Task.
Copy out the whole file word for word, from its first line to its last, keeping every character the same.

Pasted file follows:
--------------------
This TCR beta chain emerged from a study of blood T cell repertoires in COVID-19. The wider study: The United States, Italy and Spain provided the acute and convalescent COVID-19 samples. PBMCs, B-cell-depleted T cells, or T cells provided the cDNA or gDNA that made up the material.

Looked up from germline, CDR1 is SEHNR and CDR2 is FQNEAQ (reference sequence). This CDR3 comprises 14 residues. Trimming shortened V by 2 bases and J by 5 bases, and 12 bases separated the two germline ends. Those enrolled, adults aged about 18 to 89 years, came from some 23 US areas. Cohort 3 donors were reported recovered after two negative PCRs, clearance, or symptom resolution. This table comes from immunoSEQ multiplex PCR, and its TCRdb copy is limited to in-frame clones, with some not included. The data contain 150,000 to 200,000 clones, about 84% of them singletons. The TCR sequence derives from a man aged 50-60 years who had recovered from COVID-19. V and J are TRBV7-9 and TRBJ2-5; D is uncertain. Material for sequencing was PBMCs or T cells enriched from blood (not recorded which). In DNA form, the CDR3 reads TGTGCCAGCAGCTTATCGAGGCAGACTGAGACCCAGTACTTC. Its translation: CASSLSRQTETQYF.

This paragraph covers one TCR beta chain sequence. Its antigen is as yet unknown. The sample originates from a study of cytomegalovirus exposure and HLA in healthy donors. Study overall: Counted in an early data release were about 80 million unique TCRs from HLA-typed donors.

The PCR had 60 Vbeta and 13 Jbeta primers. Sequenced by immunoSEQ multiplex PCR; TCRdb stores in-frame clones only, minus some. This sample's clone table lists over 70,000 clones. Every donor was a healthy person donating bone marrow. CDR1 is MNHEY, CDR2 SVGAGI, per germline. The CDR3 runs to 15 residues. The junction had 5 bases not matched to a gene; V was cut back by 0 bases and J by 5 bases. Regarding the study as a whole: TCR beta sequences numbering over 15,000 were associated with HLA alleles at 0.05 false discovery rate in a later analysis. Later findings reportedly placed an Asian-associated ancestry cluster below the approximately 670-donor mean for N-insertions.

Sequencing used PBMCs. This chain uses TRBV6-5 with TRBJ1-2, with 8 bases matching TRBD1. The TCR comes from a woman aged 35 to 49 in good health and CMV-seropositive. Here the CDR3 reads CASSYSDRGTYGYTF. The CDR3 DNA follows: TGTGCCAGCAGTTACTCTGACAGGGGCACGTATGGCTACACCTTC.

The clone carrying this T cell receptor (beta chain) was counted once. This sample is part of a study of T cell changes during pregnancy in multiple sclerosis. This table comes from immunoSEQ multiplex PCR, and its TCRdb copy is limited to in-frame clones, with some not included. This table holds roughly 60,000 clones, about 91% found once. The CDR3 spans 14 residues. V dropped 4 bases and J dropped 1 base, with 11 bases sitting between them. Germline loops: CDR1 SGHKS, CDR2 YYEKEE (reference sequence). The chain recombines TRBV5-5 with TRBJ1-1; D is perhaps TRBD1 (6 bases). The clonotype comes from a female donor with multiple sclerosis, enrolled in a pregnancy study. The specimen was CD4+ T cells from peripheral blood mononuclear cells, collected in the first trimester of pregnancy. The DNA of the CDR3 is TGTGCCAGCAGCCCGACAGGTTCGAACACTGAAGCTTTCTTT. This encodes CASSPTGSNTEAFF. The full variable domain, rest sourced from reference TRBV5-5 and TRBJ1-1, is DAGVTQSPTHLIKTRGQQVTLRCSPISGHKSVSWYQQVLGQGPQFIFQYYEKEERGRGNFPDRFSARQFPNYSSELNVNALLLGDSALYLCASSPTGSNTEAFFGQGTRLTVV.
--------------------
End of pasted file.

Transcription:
This TCR beta chain emerged from a study of blood T cell repertoires in COVID-19. The wider study: The United States, Italy and Spain provided the acute and convalescent COVID-19 samples. PBMCs, B-cell-depleted T cells, or T cells provided the cDNA or gDNA that made up the material.

Looked up from germline, CDR1 is SEHNR and CDR2 is FQNEAQ (reference sequence). This CDR3 comprises 14 residues. Trimming shortened V by 2 bases and J by 5 bases, and 12 bases separated the two germline ends. Those enrolled, adults aged about 18 to 89 years, came from some 23 US areas. Cohort 3 donors were reported recovered after two negative PCRs, clearance, or symptom resolution. This table comes from immunoSEQ multiplex PCR, and its TCRdb copy is limited to in-frame clones, with some not included. The data contain 150,000 to 200,000 clones, about 84% of them singletons. The TCR sequence derives from a man aged 50-60 years who had recovered from COVID-19. V and J are TRBV7-9 and TRBJ2-5; D is uncertain. Material for sequencing was PBMCs or T cells enriched from blood (not recorded which). In DNA form, the CDR3 reads TGTGCCAGCAGCTTATCGAGGCAGACTGAGACCCAGTACTTC. Its translation: CASSLSRQTETQYF.

This paragraph covers one TCR beta chain sequence. Its antigen is as yet unknown. The sample originates from a study of cytomegalovirus exposure and HLA in healthy donors. Study overall: Counted in an early data release were about 80 million unique TCRs from HLA-typed donors.

The PCR had 60 Vbeta and 13 Jbeta primers. Sequenced by immunoSEQ multiplex PCR; TCRdb stores in-frame clones only, minus some. This sample's clone table lists over 70,000 clones. Every donor was a healthy person donating bone marrow. CDR1 is MNHEY, CDR2 SVGAGI, per germline. The CDR3 runs to 15 residues. The junction had 5 bases not matched to a gene; V was cut back by 0 bases and J by 5 bases. Regarding the study as a whole: TCR beta sequences numbering over 15,000 were associated with HLA alleles at 0.05 false discovery rate in a later analysis. Later findings reportedly placed an Asian-associated ancestry cluster below the approximately 670-donor mean for N-insertions.

Sequencing used PBMCs. This chain uses TRBV6-5 with TRBJ1-2, with 8 bases matching TRBD1. The TCR comes from a woman aged 35 to 49 in good health and CMV-seropositive. Here the CDR3 reads CASSYSDRGTYGYTF. The CDR3 DNA follows: TGTGCCAGCAGTTACTCTGACAGGGGCACGTATGGCTACACCTTC.

The clone carrying this T cell receptor (beta chain) was counted once. This sample is part of a study of T cell changes during pregnancy in multiple sclerosis. This table comes from immunoSEQ multiplex PCR, and its TCRdb copy is limited to in-frame clones, with some not included. This table holds roughly 60,000 clones, about 91% found once. The CDR3 spans 14 residues. V dropped 4 bases and J dropped 1 base, with 11 bases sitting between them. Germline loops: CDR1 SGHKS, CDR2 YYEKEE (reference sequence). The chain recombines TRBV5-5 with TRBJ1-1; D is perhaps TRBD1 (6 bases). The clonotype comes from a female donor with multiple sclerosis, enrolled in a pregnancy study. The specimen was CD4+ T cells from peripheral blood mononuclear cells, collected in the first trimester of pregnancy. The DNA of the CDR3 is TGTGCCAGCAGCCCGACAGGTTCGAACACTGAAGCTTTCTTT. This encodes CASSPTGSNTEAFF. The full variable domain, rest sourced from reference TRBV5-5 and TRBJ1-1, is DAGVTQSPTHLIKTRGQQVTLRCSPISGHKSVSWYQQVLGQGPQFIFQYYEKEERGRGNFPDRFSARQFPNYSSELNVNALLLGDSALYLCASSPTGSNTEAFFGQGTRLTVV.